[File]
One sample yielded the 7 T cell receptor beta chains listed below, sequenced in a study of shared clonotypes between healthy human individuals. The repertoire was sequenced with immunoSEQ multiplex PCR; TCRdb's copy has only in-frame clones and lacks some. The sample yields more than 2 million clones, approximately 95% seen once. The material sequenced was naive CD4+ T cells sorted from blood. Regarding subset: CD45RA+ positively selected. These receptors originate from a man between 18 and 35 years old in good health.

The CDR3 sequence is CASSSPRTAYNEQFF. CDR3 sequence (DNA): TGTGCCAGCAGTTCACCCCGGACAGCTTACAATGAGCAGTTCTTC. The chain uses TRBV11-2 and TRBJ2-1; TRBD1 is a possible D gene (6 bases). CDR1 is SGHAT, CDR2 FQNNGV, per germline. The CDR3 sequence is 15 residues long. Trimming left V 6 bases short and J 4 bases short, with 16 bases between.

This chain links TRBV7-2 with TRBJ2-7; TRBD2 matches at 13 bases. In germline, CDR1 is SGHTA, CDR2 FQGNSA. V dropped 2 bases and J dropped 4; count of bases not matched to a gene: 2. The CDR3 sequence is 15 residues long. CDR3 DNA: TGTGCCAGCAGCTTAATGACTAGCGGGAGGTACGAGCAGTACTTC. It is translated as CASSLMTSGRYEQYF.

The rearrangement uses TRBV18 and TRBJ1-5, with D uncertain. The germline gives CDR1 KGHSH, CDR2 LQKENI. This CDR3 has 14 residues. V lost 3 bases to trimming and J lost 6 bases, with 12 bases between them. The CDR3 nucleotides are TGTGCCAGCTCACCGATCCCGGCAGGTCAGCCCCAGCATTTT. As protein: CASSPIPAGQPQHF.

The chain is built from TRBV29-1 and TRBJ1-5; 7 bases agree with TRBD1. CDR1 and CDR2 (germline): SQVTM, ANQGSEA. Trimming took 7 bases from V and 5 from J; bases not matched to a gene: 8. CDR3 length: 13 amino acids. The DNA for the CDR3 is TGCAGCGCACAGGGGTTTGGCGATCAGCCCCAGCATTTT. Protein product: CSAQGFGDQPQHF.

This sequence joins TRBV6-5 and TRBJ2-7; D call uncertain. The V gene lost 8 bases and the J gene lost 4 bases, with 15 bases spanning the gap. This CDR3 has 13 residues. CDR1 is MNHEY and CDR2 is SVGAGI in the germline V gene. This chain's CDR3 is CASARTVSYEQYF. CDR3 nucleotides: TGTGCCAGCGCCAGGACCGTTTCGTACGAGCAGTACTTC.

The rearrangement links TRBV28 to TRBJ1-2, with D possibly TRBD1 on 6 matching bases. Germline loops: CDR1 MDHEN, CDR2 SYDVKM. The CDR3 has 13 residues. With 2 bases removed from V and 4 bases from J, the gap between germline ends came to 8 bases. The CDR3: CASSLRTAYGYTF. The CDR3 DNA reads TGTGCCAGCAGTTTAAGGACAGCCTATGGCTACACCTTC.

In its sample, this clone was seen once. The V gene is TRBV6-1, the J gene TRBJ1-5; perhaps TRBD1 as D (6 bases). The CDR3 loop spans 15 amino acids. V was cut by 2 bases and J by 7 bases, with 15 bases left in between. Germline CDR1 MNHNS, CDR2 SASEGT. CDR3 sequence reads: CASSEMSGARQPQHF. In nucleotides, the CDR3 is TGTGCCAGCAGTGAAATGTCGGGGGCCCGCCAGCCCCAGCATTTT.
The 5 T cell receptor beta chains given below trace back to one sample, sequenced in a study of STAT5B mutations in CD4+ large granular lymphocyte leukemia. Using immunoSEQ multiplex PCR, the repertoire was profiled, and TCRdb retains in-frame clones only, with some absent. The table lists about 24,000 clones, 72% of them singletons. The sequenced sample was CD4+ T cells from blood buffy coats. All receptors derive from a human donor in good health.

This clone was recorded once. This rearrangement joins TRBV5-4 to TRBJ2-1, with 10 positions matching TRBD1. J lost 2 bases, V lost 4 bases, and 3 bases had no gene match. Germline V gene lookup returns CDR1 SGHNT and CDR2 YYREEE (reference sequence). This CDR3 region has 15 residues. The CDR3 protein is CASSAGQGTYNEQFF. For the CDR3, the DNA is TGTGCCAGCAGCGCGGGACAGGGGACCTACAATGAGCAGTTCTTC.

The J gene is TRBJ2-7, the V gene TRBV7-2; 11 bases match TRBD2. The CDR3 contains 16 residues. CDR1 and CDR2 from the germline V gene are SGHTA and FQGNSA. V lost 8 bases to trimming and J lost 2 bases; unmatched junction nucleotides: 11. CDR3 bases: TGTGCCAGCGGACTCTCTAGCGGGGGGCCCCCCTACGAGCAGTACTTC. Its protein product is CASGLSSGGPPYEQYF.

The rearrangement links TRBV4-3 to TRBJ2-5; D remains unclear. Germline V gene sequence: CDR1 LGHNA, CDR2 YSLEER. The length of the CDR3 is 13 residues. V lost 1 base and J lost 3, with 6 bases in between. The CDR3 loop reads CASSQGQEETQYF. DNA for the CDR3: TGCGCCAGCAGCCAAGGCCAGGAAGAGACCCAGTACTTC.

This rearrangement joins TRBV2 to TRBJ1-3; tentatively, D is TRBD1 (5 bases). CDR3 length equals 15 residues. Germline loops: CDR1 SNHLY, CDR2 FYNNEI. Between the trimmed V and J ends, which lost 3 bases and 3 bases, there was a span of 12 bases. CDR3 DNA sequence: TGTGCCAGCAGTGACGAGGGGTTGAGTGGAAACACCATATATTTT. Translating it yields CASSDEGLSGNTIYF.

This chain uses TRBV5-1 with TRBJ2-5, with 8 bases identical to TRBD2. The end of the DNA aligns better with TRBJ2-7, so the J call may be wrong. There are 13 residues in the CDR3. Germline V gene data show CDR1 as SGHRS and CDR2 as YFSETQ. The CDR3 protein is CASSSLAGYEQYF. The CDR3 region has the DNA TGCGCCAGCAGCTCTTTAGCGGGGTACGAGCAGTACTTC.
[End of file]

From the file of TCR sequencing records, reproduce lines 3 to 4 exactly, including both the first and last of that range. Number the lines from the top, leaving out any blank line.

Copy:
This chain links TRBV7-2 with TRBJ2-7; TRBD2 matches at 13 bases. In germline, CDR1 is SGHTA, CDR2 FQGNSA. V dropped 2 bases and J dropped 4; count of bases not matched to a gene: 2. The CDR3 sequence is 15 residues long. CDR3 DNA: TGTGCCAGCAGCTTAATGACTAGCGGGAGGTACGAGCAGTACTTC. It is translated as CASSLMTSGRYEQYF.

The rearrangement uses TRBV18 and TRBJ1-5, with D uncertain. The germline gives CDR1 KGHSH, CDR2 LQKENI. This CDR3 has 14 residues. V lost 3 bases to trimming and J lost 6 bases, with 12 bases between them. The CDR3 nucleotides are TGTGCCAGCTCACCGATCCCGGCAGGTCAGCCCCAGCATTTT. As protein: CASSPIPAGQPQHF.